- 2TB, 4TB, or 5TB options
- 30% recycled (by mass)
- Live backup with Seagate Toolkit
- Performance is HDD level
- No support for USB-A, only USB-C
The eco angle on this product is limited, and might add a premium to the price, but any effort at genuine recycling shouldn’t be snubbed. This is a solid device, and we especially liked the included software Toolkit.
Price When Reviewed
$79.99 (2TB); $124.99 (4TB); $139.99 (5TB)
Best Prices Today: Seagate Ultra Touch (2023)
Each year some technology journalist predicts the final demise of the humble hard drive, and in each new product season, that obituary proves premature.
For those companies that make conventional hard drives, like Seagate, these operations have years of experience making these products reliably and profitably. Unless NAND flash modules ever reach price parity per GB, we’ll see these things for some time yet.
The Seagate Ultra Touch is a simple but effective external USB hard drive, which comes in 2TB, 4TB, and 5TB capacities from a 2.5in mechanism inside its minimalistic case. Each of those options provides a substantial amount of space, an amount that is ideal for those wanting to carry a large data set around or to back up a local machine.
The unique pitch of this product series is that it has eco-friendly aspirations, in that a healthy percentage of this product is made of recycled materials.
Is buying the Ultra Touch a true contribution to saving the planet, or is it merely another item for the pitch of diminishing resources?
Design & build
- 30% recycled by weight
- Included cable is USB-C only
Seagate went out of its way to make the Ultra Touch as basic and minimalist as possible. From the outside, it’s a two-tone block of plastic with a USB-C port and an activity LED on one end. It comes in Pebble Grey and Cloud White, and these colours have a natural speckling like a subtle granite finish.
According to the Seagate promotional material, “This drive contains at least 30% post-consumer recycled materials by weight for eco-minded backup”.
The packaging is 100% recycled, and printed on the box is a note declaring that 30% of the drive is made up of reclaimed aluminium and plastics. The 30% number is based entirely on weight. Therefore, weighing 267g, it contains about 80g of recycled metal and plastics.
That doesn’t sound much but should Seagate make 100,000 of these, that would constitute 8,000 metric tons of recycled content, which isn’t insignificant. The trouble here is that the other 70%, making drives and chips and distributing them across the planet, probably outweighs whatever recycling Seagate is doing.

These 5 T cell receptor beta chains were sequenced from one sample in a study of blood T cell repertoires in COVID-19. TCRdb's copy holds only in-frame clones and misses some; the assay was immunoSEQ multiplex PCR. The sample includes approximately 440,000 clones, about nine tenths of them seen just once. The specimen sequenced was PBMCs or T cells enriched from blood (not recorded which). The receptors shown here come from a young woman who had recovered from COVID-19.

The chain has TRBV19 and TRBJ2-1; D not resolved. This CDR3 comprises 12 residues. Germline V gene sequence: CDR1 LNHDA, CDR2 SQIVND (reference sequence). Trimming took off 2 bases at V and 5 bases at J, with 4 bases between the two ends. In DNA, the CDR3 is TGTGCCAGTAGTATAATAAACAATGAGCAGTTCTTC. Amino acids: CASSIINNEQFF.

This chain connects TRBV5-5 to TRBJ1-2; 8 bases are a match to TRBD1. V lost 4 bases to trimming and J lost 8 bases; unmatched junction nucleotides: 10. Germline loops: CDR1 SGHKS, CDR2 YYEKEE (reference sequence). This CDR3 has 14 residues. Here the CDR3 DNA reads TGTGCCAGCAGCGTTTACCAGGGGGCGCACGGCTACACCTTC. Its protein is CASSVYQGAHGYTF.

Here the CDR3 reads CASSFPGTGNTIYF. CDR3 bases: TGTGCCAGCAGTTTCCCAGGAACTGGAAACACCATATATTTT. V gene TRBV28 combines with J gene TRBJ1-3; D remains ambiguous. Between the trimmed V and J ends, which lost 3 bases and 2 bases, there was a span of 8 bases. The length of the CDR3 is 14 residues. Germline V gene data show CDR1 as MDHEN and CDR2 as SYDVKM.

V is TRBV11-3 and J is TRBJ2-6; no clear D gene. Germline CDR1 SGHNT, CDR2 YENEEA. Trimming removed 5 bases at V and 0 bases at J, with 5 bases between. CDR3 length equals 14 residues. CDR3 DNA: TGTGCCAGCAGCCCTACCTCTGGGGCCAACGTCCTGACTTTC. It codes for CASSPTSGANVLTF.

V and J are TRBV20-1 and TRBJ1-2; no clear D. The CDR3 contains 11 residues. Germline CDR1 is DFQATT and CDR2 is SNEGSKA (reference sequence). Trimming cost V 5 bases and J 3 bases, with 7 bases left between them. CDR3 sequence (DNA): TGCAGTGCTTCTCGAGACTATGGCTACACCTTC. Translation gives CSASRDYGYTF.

As with most external drives, the enclosure can’t be opened, and therefore the amount of recycling that Seagate is willing to embrace patently has limits. Our review sample was manufactured and assembled in Thailand and dated 2023.
But, irrespective of that, those behind the Ultra Touch made being more responsible with resources the focus of this product, and if it sells well, that might be an impetus for more recycling. The computing industry has a genuinely abysmal environmental record, and any attempts to address those shortcomings must be saluted, even if the results are modest.
Included in the box is a 50cm USB-C cable. A decent length, but the lack of support for those with USB-A ports is a little jarring. Did Seagate not realise that those using older equipment are more likely to be eco-warriors than those with more modern systems with USB-C?
Along with the cable Seagate has several paper-based offerings that include a 6-month Mylio Photos subscription, a 6-month Dropbox backup plan, a quick install guide, and some notes about the Seagate Toolkit Software and Rescue Data recovery services. The Toolkit software is discussed in more detail in our ‘user experience’ section below.
The Mylio and Dropbox offers aren’t globally available due to the restrictions on both these products in some regions, like China.
Specs & features
- Standard 5400 RPM drive
- Encryption supported
Inside the Ultra Touch shell is a conventional 2.5-inch hard drive, and CrystalDisk Info reveals that it is a Seagate Guardian BarraCuda ST5000LM000, a five-platter design with ten heads that has a rotational speed of 5400 RPM.
It’s a better mechanism than we’d typically see in an external drive, and the retail cost of the hard drive alone is usually more than the asking price of the Ultra Touch.
In this design, like so many others, the drive uses a SATA to USB interface, and the limiting factor on performance is the physical platters and heads. Connecting by USB 3.2 Gen 1, the performance of USB in this context is far greater than the drive is capable of, making the drive the bottleneck.
One nice aspect of this product is that it supports encryption, something missing from many of the cheaper external drive solutions.
There is relatively little else to report. It’s an external hard drive that uses USB, like a million or more that we’ve seen before.
- Seagate Toolkit software is excellent
- Free backup and restore options
Probably the best aspect of this product, other than the recycling angle, is that Seagate engineers thought reasonably deeply about this product, those that might use it. and what they might need.
On the drive are some applications designed for Windows, Mac, and Android users that come with the banner title of Seagate Toolkit. We’ve seen tools like these with many external drive products, and they’re usually a hook to get the customer to invest in something better. But that’s not the case here, as the functionality provided is precisely what most owners will require to get the most out of this hardware.